The Rector of Kumasi Polytechnic, Prof. Nicholas Nsowah Nuamah has expressed worry over students’ refusal to contribute to the payment of accumulated debts the school owes the Electricity Company of Ghana (ECG).
According to Prof. Nuamah, several pleas to students to pay at least GHc200 each has proven futile.
‘We tried to arrange with students to at least pay something, but it seems they are still adamant in doing so, they will not barge,’ he said.
A debate over who pays the utility bills of public tertiary institutions is currently waging after electricity supply was cut to some public tertiary institutions for failure to pay bills owed ECG.
The National Union of Ghana Students on Wednesday hit parliament to press home their resolve to resist any attempt by government to shift the bills to students.
The Power Minister, Kwabena Donkor announced that schools should pay their utility bills from their internally generated funds contrary to the position of the Education ministry.
Prof.Nsowah whose school was recently disconnected from the national grid because of a 3million cedi debt expressed fear that the polytechnic will lose out if the bills are not paid.
He indicated that his office had begun talks with the students to help it pay off the debt albeit unsuccessfully.
He explained that the students say they will only pay upon a directive from the government.
The unhappy rector reiterated, ‘We will lose if our electricity is cut, so why do we wait before government issue a directive that students should contribute in paying the bills, when we can at least pay something.”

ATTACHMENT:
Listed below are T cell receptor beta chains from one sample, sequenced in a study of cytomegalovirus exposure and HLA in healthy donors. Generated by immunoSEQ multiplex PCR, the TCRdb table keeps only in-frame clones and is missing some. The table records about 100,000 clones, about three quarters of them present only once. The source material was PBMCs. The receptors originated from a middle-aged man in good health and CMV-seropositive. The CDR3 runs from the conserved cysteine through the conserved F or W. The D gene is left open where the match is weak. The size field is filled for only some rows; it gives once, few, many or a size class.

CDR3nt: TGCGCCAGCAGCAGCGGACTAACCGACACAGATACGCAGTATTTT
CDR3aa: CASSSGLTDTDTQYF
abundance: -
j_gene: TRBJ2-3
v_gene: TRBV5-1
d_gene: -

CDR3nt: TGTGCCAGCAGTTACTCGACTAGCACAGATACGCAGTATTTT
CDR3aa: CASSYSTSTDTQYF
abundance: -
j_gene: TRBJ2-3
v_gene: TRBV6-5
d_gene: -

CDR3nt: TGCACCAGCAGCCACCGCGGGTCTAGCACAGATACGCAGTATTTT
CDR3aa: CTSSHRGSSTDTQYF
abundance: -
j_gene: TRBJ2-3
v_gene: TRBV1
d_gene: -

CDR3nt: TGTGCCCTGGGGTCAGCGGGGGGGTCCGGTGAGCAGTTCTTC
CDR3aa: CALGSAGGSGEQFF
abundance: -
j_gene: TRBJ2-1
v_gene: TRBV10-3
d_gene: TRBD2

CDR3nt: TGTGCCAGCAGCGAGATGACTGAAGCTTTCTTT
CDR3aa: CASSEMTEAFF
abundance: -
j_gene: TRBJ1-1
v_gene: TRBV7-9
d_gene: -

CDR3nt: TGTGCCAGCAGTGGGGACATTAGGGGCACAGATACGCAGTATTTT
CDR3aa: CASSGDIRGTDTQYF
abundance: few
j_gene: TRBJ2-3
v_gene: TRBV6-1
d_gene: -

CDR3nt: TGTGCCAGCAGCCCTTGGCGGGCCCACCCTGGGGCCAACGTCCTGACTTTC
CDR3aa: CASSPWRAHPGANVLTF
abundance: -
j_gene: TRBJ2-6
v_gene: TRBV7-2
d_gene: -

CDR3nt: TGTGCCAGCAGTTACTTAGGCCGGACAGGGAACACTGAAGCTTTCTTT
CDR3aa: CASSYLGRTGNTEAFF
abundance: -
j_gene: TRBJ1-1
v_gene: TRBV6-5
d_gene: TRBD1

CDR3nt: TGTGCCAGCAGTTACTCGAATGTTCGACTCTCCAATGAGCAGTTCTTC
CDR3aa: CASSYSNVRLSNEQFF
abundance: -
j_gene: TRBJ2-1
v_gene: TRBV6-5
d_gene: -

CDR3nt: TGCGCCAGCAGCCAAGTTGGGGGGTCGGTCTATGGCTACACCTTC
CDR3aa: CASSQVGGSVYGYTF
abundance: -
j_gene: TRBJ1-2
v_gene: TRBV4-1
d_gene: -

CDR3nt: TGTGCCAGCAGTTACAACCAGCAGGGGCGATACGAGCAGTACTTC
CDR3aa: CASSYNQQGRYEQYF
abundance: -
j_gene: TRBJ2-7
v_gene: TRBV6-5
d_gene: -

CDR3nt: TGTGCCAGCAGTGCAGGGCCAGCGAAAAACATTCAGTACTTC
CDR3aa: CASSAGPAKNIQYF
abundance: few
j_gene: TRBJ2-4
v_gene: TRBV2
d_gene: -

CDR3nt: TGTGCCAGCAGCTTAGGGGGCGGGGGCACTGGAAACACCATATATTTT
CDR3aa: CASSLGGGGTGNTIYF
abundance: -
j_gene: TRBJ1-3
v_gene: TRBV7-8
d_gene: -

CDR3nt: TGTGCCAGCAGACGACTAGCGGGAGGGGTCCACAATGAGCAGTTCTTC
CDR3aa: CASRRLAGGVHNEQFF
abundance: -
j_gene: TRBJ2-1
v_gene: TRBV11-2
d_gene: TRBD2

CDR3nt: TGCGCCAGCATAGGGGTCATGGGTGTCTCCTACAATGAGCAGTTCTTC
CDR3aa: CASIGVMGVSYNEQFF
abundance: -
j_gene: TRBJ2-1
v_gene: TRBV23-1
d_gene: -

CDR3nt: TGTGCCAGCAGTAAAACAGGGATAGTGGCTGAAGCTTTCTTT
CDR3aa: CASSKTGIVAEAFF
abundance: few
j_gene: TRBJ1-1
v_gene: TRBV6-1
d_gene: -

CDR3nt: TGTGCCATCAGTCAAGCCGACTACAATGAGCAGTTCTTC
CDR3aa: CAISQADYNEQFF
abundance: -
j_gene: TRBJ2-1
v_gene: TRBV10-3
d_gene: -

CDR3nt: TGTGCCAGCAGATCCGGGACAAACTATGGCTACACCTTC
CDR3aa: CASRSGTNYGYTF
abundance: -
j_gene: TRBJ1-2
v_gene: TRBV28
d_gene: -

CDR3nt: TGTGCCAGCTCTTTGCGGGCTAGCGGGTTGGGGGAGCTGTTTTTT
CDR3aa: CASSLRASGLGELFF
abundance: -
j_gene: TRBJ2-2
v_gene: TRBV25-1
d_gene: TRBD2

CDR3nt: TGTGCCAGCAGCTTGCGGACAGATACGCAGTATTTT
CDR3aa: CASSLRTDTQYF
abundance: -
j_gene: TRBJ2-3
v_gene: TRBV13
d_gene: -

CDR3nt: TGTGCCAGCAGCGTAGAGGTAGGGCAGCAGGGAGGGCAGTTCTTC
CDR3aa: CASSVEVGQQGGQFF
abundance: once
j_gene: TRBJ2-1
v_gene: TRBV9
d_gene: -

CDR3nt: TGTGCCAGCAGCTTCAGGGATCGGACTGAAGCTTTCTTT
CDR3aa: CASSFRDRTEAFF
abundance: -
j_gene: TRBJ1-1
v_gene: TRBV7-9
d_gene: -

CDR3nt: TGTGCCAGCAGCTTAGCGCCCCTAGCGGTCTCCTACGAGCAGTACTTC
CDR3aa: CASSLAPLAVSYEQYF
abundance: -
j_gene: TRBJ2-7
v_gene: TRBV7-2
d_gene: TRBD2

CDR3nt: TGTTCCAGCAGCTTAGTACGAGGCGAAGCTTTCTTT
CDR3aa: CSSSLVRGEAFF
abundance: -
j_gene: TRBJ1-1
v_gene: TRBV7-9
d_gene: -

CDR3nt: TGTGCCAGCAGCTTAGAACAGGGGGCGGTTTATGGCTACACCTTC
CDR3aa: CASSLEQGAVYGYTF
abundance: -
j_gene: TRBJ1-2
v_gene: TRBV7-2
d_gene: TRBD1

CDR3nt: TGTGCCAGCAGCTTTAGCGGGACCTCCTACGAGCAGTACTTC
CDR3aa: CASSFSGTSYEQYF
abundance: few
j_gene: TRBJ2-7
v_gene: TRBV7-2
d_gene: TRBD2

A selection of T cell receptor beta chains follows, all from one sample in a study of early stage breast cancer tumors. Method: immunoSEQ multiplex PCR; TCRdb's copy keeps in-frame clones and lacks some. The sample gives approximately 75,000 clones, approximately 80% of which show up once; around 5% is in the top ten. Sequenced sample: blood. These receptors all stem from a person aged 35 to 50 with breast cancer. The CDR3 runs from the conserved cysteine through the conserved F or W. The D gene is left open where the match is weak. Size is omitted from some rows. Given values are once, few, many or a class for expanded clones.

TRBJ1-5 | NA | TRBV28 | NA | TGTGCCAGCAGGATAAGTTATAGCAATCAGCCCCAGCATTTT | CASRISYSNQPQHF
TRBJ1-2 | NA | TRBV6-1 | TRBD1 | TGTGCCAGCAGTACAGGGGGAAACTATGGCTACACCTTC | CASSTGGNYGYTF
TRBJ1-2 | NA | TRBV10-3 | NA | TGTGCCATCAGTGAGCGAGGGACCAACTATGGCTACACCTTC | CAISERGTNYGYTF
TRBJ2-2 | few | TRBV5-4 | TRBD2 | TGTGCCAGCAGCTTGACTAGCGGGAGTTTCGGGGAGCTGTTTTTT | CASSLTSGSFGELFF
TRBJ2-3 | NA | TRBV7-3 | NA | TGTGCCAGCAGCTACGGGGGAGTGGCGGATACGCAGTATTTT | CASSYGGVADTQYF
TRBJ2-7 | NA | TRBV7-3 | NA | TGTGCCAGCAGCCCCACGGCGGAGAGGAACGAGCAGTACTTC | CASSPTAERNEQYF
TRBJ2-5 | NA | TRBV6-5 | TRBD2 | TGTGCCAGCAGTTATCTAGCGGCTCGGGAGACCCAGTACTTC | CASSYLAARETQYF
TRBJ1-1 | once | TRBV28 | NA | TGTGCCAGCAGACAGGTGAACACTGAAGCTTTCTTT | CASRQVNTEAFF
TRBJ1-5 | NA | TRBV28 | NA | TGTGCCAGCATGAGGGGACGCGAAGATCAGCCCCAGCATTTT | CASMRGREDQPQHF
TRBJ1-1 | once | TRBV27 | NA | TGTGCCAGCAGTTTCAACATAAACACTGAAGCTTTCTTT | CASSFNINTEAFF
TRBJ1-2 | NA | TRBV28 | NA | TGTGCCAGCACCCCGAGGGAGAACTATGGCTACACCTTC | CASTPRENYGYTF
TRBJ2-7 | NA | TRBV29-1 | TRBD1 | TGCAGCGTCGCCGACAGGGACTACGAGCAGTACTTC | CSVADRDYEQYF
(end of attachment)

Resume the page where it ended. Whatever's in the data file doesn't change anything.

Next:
“We have never charged them for electricity or water bills, and this time that we are in difficulty, they don’t want to contribute, it’s becoming difficult managing this place,” he bemoaned.
Speaking on Ultimate’ Fact File hosted by Julius Caesar Anadem, he disclosed that immediate old students who were asked to deposit some money before collection of certificates have refused to do so.
‘We are asking students who completed two years ago to deposit money before they collect their certificates, because we do not know if the debt accrued will be paid by government now or not. If government pays the debt, we refund the money to you, but if it turns out otherwise, we will use it to offset part of the debts. But they are refusing to pay,’ he complained.
According to him, their internally generated funds are not enough to pay their utility debts.
‘The only place we rent out for public function is the great hall, and the GHC1, 000 we charge is not substantial to pay our debts,’ he indicated.
He said the solution is not that simple as the amount is so huge that government cannot foot the bills alone.